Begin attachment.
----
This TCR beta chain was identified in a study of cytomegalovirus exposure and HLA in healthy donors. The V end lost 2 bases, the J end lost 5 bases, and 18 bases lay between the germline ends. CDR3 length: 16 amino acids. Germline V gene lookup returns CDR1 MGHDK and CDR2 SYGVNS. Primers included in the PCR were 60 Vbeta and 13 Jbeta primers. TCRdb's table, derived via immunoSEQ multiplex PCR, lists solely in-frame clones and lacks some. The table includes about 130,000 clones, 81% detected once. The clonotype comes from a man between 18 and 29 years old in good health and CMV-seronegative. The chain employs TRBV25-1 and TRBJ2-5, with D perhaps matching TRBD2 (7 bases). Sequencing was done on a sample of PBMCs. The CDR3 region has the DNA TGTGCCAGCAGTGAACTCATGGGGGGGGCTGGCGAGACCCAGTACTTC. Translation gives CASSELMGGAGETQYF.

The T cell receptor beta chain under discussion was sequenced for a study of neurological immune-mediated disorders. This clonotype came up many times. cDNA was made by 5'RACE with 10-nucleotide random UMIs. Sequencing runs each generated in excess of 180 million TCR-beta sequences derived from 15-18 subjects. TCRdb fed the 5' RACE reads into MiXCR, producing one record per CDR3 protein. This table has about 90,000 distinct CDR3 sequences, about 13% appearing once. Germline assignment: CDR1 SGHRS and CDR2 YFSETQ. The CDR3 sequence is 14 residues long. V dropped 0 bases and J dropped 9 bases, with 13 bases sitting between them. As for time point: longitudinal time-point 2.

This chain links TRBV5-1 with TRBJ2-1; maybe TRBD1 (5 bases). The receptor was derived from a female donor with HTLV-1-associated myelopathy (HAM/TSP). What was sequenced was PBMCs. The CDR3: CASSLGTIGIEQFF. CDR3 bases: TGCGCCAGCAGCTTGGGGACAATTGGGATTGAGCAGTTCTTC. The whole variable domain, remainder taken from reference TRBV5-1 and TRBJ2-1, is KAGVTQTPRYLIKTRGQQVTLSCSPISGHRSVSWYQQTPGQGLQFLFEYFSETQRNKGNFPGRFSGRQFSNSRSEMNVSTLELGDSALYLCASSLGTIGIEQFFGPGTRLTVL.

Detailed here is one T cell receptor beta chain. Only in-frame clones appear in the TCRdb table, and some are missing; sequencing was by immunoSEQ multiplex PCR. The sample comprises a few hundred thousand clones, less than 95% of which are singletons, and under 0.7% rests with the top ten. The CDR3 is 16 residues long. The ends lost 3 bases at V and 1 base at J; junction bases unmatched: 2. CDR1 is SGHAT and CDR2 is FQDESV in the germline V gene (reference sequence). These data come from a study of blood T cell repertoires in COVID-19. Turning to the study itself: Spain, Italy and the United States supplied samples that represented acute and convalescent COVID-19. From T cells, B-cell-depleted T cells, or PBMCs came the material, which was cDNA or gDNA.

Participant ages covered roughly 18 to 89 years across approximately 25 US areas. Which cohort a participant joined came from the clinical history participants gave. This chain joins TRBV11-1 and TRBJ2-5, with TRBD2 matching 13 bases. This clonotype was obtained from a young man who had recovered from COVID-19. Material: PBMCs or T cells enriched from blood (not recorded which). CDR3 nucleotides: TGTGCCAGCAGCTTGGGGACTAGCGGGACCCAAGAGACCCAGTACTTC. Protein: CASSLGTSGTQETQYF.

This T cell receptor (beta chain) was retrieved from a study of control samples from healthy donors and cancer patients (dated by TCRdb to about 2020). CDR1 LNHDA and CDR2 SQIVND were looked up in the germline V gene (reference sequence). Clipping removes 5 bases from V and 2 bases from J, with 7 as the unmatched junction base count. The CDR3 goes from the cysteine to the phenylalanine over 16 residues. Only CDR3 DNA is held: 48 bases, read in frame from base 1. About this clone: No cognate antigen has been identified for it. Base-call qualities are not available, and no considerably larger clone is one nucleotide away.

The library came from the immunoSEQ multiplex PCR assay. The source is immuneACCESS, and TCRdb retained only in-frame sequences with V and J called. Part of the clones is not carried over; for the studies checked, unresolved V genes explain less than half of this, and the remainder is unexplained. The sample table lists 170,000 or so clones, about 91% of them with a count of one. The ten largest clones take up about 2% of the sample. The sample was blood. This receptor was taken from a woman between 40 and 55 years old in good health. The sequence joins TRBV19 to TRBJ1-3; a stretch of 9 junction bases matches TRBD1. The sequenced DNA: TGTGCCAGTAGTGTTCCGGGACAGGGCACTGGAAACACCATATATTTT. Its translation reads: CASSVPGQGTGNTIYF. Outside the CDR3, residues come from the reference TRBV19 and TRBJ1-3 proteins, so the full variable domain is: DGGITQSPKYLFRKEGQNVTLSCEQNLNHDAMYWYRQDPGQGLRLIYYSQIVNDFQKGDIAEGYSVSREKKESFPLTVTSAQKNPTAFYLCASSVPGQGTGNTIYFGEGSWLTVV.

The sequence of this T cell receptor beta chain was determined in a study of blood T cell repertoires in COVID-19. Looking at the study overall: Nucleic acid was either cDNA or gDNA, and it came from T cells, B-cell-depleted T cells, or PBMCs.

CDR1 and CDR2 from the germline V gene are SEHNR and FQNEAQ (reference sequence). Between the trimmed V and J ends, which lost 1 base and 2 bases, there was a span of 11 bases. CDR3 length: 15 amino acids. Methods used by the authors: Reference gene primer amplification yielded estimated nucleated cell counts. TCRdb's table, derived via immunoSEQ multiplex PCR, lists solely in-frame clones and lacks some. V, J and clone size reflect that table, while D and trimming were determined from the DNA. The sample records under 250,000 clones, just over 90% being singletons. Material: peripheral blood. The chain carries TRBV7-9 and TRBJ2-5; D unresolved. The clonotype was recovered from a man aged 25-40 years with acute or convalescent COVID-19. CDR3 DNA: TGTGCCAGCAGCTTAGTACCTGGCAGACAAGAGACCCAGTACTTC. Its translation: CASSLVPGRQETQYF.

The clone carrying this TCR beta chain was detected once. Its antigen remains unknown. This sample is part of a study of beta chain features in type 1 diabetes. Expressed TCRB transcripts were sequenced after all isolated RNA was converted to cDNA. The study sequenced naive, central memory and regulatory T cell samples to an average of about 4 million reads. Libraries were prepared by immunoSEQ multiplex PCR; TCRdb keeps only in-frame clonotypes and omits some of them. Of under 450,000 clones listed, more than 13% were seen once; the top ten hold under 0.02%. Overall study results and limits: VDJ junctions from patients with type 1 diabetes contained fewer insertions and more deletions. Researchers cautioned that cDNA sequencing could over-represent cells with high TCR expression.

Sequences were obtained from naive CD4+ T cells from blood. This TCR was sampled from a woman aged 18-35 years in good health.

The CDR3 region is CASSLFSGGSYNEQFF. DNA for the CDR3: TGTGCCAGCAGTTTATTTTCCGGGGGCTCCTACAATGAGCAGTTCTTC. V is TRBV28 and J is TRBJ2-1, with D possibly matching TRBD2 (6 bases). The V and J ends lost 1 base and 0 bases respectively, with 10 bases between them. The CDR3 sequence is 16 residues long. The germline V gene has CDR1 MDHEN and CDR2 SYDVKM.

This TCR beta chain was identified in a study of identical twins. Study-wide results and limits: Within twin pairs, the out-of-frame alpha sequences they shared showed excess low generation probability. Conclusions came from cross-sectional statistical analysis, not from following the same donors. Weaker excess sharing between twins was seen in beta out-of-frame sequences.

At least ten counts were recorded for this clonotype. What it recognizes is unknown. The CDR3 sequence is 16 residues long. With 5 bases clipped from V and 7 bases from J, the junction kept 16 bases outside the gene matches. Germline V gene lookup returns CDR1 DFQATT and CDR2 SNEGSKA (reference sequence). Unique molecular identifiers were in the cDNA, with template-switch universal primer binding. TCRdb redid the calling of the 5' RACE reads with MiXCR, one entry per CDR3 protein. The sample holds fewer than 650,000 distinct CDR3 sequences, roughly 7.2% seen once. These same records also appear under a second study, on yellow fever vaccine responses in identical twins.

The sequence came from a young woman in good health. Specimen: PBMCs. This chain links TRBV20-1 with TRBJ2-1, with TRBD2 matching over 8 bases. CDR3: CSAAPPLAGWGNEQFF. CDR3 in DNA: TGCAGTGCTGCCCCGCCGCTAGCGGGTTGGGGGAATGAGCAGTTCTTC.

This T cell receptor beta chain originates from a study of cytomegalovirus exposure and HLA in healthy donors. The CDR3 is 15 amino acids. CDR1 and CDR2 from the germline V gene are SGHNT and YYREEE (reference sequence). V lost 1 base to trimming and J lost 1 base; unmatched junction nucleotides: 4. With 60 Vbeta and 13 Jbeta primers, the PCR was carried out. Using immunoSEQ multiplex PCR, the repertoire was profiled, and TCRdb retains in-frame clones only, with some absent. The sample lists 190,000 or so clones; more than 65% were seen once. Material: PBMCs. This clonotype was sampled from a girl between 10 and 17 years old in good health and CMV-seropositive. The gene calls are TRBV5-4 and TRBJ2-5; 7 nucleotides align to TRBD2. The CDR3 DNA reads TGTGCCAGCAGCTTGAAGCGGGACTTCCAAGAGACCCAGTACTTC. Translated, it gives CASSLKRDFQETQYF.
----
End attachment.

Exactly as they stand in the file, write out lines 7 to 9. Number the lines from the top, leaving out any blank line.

The library came from the immunoSEQ multiplex PCR assay. The source is immuneACCESS, and TCRdb retained only in-frame sequences with V and J called. Part of the clones is not carried over; for the studies checked, unresolved V genes explain less than half of this, and the remainder is unexplained. The sample table lists 170,000 or so clones, about 91% of them with a count of one. The ten largest clones take up about 2% of the sample. The sample was blood. This receptor was taken from a woman between 40 and 55 years old in good health. The sequence joins TRBV19 to TRBJ1-3; a stretch of 9 junction bases matches TRBD1. The sequenced DNA: TGTGCCAGTAGTGTTCCGGGACAGGGCACTGGAAACACCATATATTTT. Its translation reads: CASSVPGQGTGNTIYF. Outside the CDR3, residues come from the reference TRBV19 and TRBJ1-3 proteins, so the full variable domain is: DGGITQSPKYLFRKEGQNVTLSCEQNLNHDAMYWYRQDPGQGLRLIYYSQIVNDFQKGDIAEGYSVSREKKESFPLTVTSAQKNPTAFYLCASSVPGQGTGNTIYFGEGSWLTVV.

The sequence of this T cell receptor beta chain was determined in a study of blood T cell repertoires in COVID-19. Looking at the study overall: Nucleic acid was either cDNA or gDNA, and it came from T cells, B-cell-depleted T cells, or PBMCs.

CDR1 and CDR2 from the germline V gene are SEHNR and FQNEAQ (reference sequence). Between the trimmed V and J ends, which lost 1 base and 2 bases, there was a span of 11 bases. CDR3 length: 15 amino acids. Methods used by the authors: Reference gene primer amplification yielded estimated nucleated cell counts. TCRdb's table, derived via immunoSEQ multiplex PCR, lists solely in-frame clones and lacks some. V, J and clone size reflect that table, while D and trimming were determined from the DNA. The sample records under 250,000 clones, just over 90% being singletons. Material: peripheral blood. The chain carries TRBV7-9 and TRBJ2-5; D unresolved. The clonotype was recovered from a man aged 25-40 years with acute or convalescent COVID-19. CDR3 DNA: TGTGCCAGCAGCTTAGTACCTGGCAGACAAGAGACCCAGTACTTC. Its translation: CASSLVPGRQETQYF.